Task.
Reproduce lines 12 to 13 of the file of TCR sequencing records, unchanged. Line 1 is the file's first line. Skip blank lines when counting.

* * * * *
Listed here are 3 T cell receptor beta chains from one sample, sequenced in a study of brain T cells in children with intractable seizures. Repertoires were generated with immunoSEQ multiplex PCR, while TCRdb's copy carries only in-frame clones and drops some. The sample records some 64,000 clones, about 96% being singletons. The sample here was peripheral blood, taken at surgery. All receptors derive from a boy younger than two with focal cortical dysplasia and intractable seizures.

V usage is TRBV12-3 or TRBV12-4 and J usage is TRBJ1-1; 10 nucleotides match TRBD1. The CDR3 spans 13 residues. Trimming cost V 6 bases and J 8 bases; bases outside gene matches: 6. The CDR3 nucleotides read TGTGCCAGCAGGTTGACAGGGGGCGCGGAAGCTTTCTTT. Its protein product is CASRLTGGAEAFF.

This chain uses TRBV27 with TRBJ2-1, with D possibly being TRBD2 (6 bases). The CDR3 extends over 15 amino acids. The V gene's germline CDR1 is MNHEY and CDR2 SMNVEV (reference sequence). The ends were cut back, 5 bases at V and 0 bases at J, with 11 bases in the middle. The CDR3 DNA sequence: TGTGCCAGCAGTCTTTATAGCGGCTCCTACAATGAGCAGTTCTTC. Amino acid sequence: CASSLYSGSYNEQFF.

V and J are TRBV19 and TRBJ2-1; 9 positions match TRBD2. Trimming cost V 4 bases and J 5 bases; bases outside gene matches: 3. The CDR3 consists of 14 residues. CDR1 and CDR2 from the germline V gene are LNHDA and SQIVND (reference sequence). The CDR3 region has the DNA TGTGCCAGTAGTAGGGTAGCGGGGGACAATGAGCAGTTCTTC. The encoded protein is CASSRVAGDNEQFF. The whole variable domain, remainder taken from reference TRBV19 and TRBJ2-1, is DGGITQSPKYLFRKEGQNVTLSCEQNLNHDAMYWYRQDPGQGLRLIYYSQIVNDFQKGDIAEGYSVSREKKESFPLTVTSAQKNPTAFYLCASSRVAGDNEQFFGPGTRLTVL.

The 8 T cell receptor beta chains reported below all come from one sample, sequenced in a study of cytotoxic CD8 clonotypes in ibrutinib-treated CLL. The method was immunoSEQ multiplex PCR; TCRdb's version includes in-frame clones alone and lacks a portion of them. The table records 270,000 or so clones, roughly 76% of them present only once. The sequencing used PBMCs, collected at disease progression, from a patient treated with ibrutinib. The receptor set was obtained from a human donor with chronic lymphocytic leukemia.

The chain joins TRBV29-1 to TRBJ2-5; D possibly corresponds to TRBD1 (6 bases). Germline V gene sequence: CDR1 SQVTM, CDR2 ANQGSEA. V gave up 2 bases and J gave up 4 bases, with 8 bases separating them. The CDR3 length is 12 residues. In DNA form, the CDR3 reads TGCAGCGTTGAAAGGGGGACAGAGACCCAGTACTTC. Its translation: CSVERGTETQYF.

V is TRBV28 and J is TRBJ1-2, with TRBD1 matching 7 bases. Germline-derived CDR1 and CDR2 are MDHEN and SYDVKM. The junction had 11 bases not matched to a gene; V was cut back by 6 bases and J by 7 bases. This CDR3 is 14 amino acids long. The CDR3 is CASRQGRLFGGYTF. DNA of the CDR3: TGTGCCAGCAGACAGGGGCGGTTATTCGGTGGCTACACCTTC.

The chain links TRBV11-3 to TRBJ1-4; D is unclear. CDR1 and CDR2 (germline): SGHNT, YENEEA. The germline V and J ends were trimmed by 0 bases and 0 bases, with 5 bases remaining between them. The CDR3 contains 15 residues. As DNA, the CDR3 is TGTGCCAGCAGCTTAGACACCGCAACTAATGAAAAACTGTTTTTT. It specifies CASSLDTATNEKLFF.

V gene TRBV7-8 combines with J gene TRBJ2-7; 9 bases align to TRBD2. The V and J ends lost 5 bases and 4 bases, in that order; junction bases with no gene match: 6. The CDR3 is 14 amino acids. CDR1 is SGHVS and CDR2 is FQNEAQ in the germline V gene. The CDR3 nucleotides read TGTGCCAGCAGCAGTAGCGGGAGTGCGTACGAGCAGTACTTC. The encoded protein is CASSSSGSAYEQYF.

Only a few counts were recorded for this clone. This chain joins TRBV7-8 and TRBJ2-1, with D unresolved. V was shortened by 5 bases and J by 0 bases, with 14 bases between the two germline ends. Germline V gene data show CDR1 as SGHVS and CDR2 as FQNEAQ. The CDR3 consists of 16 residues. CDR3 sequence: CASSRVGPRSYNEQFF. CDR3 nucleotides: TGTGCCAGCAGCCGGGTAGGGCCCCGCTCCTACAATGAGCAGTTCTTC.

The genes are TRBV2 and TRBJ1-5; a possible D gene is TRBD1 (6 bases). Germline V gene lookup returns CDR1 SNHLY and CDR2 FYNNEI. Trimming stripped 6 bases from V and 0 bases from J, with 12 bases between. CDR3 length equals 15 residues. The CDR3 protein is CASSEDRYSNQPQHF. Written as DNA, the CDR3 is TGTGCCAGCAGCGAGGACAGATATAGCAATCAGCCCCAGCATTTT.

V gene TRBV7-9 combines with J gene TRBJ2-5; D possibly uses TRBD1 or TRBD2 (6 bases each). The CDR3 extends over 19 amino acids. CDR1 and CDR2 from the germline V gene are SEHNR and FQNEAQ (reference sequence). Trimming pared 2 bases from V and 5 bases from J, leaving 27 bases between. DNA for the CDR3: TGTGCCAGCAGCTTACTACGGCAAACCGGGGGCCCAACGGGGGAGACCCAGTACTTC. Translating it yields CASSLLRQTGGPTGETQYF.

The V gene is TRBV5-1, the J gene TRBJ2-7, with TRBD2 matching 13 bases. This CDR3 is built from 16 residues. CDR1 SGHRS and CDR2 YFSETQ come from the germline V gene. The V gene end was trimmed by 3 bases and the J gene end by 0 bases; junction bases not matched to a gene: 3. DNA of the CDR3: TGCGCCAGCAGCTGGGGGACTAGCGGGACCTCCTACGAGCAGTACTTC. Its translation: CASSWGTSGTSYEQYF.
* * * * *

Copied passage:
V gene TRBV7-9 combines with J gene TRBJ2-5; D possibly uses TRBD1 or TRBD2 (6 bases each). The CDR3 extends over 19 amino acids. CDR1 and CDR2 from the germline V gene are SEHNR and FQNEAQ (reference sequence). Trimming pared 2 bases from V and 5 bases from J, leaving 27 bases between. DNA for the CDR3: TGTGCCAGCAGCTTACTACGGCAAACCGGGGGCCCAACGGGGGAGACCCAGTACTTC. Translating it yields CASSLLRQTGGPTGETQYF.

The V gene is TRBV5-1, the J gene TRBJ2-7, with TRBD2 matching 13 bases. This CDR3 is built from 16 residues. CDR1 SGHRS and CDR2 YFSETQ come from the germline V gene. The V gene end was trimmed by 3 bases and the J gene end by 0 bases; junction bases not matched to a gene: 3. DNA of the CDR3: TGCGCCAGCAGCTGGGGGACTAGCGGGACCTCCTACGAGCAGTACTTC. Its translation: CASSWGTSGTSYEQYF.